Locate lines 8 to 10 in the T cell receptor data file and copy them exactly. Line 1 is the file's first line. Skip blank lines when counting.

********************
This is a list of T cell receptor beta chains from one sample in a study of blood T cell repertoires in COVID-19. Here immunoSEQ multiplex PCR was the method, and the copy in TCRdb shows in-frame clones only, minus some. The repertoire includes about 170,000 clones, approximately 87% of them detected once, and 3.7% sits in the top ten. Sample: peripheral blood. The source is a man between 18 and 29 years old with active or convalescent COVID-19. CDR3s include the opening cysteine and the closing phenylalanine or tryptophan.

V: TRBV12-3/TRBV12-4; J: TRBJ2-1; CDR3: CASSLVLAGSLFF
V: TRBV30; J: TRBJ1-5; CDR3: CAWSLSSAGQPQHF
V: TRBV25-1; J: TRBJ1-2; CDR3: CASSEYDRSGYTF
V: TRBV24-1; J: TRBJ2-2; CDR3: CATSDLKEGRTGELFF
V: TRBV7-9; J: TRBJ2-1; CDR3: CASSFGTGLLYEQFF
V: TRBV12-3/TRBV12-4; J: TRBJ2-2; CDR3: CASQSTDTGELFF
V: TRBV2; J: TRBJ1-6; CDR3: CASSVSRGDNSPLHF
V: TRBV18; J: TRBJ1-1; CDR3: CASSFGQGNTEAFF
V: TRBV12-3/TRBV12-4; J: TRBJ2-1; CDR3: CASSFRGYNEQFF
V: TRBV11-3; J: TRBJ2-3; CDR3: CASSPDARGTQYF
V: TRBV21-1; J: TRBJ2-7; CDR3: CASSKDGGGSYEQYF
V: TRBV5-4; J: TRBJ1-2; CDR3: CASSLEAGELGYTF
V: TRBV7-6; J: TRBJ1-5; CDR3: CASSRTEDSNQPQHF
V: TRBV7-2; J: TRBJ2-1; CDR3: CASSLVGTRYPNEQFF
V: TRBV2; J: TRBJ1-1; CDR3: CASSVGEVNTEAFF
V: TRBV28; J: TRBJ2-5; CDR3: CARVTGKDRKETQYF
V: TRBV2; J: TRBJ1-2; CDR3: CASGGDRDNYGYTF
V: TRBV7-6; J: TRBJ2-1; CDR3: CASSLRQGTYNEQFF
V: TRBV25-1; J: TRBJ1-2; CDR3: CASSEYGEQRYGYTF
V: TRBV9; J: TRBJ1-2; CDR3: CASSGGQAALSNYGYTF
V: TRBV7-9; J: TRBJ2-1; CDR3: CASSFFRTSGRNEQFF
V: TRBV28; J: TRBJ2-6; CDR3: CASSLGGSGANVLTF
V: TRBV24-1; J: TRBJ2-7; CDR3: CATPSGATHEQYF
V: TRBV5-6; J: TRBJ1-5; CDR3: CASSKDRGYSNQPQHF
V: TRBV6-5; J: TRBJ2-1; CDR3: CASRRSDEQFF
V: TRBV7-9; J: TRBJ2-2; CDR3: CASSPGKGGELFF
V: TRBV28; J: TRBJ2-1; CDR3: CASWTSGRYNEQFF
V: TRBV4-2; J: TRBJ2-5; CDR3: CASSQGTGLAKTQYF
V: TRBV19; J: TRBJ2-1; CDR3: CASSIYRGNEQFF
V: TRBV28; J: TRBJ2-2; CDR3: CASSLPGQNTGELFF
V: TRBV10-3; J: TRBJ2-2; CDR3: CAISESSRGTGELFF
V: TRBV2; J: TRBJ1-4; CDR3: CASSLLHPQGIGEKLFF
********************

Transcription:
V: TRBV2; J: TRBJ1-6; CDR3: CASSVSRGDNSPLHF
V: TRBV18; J: TRBJ1-1; CDR3: CASSFGQGNTEAFF
V: TRBV12-3/TRBV12-4; J: TRBJ2-1; CDR3: CASSFRGYNEQFF